Bombay Sapphire gravlax

By • May 14, 2010 • 5 Comments

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Author Notes: I love raw, fresh wild salmon. I love good gin. What follows is a happy, happy marriage. This is lightly cured by most gravlax standards, as it takes a day rather than three, but it preserves the wonderful texture of outstanding fish. As an appetizer for a dinner party, or a smart meal in itself with people you like (a lot!), this is something worth splurging on, just once in a while. I think it is best served with brown bread and butter, and nips of viscously cold gin on the side.Marie Viljoen

Serves 6

  • 1 side of wild salmon
  • 1 bunch dill, washed and dried
  • 1/2 lemon's zest
  • 1 lemon's juice
  • 1/4 cup Bombay sapphire gin
  • 2 tablespoons black peppercorns, roughly crushed
  • 1 tablespoon excellent salt
  • 1 tablespoon sugar
  1. You need a dish wide enough to hold your salmon side comfortably, as well as a smaller dish to weigh it down, with a brick, or cans, anything heavy, on top of that.
  2. Rinse and pat dry your salmon. Remove pin bones if there are any.
  3. Combine the dill, lemon zest, lemon juice and gin.
  4. Pour half this mixture into the dish that will hold the fish.
  5. Sprinkle half the peppercorns, salt and sugar over the base of the dish.
  6. Lay your salmon, skin side down, in the dish.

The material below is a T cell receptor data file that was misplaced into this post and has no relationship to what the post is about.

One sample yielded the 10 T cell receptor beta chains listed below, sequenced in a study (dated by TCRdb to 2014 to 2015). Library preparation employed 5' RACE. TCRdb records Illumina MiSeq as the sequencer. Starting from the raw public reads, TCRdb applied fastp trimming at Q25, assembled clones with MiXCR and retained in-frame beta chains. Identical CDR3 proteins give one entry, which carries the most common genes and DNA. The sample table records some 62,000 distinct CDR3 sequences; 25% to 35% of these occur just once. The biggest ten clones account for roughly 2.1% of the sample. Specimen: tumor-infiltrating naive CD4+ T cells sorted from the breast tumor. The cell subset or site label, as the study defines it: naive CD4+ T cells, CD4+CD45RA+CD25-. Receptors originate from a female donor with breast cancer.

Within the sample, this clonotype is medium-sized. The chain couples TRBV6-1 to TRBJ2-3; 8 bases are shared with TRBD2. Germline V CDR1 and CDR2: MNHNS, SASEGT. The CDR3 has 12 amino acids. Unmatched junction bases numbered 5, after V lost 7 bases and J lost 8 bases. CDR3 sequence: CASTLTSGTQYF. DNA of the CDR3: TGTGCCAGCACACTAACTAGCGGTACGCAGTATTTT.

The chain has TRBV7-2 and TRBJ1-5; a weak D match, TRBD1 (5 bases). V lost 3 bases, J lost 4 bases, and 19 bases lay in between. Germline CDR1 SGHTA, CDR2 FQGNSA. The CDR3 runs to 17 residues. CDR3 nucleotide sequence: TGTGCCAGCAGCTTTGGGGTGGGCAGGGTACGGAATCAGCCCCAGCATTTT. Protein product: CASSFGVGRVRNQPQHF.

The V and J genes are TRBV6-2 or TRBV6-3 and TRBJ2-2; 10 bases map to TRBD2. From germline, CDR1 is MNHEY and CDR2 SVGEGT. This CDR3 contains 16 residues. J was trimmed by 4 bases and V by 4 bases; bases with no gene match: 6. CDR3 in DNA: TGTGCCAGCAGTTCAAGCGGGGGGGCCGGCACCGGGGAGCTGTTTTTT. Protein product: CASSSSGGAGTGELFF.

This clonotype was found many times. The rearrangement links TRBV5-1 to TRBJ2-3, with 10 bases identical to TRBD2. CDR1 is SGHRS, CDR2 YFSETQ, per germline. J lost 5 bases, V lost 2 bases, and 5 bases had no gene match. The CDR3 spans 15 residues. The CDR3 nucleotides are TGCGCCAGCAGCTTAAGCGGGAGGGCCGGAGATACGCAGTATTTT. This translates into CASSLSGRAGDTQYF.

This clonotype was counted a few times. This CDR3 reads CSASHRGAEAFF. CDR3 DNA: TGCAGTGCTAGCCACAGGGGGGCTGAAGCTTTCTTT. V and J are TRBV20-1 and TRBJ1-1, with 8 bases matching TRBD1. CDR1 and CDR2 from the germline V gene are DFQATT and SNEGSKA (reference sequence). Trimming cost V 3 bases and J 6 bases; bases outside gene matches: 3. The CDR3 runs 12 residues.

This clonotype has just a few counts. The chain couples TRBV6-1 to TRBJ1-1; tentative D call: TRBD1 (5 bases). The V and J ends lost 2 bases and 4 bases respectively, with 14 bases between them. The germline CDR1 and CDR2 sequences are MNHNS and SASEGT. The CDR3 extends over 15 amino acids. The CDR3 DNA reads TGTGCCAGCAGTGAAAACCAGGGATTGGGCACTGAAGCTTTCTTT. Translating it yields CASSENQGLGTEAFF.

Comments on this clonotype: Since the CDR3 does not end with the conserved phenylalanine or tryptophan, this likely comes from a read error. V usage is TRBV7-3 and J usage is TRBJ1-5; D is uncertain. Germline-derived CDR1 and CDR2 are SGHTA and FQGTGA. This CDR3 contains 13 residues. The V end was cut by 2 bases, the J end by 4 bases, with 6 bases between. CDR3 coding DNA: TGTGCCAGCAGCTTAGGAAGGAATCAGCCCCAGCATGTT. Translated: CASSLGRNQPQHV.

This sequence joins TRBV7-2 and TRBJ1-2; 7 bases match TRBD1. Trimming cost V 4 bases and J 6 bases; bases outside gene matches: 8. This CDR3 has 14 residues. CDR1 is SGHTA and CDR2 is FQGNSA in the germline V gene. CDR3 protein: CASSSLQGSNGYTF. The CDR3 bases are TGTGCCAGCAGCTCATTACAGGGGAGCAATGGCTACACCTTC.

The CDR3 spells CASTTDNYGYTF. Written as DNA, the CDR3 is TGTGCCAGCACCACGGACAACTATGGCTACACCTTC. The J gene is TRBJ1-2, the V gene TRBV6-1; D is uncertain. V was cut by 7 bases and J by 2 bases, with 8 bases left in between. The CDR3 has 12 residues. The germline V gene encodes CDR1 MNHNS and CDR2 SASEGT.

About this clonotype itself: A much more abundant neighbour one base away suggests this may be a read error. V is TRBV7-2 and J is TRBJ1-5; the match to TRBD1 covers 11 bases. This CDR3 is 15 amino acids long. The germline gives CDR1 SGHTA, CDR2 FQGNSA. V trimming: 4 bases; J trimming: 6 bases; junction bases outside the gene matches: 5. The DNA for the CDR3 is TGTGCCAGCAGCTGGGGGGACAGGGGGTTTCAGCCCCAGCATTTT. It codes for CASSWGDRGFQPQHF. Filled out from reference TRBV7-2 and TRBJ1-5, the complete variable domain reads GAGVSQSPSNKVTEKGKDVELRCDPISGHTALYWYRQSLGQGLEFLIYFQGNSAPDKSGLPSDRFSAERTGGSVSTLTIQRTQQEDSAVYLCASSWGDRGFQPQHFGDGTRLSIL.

7. Add the remaining ingredients over the side facing up.
  8. Lay a sheet of clingfilm (or greaseproof paper if you are worried about what's in the plastic) over the salmon.
  9. Place a nesting dish or any dish that can cover the length of the salmon, on top. Weigh this down with cans, side by side, or a brick, or baking beans. You get the idea.
  10. Place this in the fridge for 6 hours minimum, 12 hours maximum.
  11. Flip the fish, so that the orange side is facing down. Sometimes I taste the juice at this point and and a little more seasoning.
  12. Put it back in the fridge for another 6-12 hours.
  13. Remove from fridge and pat dry.
  14. With a very sharp knife, with fish placed skin side down, separate skin from meat by sliding the blade between the two.
  15. Carve into medium-thin slices.
  16. Serve with good seven grain style bread and excellent butter. Lemon wedges and more black pepper on the side don't hurt.
Jump to Comments (5)

Tags: dill, gin, salmon

Comments (5) Questions (0)

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about 4 years ago pauljoseph

fantastic photo and recipe

Winnie100

over 4 years ago WinnieAb

This looks absolutely fantastic. Is alcohol essential to the process? If I don't happen to love gin, can another type of alcohol be used?

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over 4 years ago Marie Viljoen

Hey there WinnieAb - personally, I like the juniper spiciness of gin, but you could certainly substitute vodka, especially a citrus vodka. Scandinavians would use an eau de vie. What do you think?

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over 4 years ago Marie Viljoen

Hmm, let me know how it turns out!

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over 4 years ago dymnyno

This sounds like a match made in heaven!....this recipe went straight into my printer so I can make it later. A little (very little) wild salmon has been showing up at farmer's market.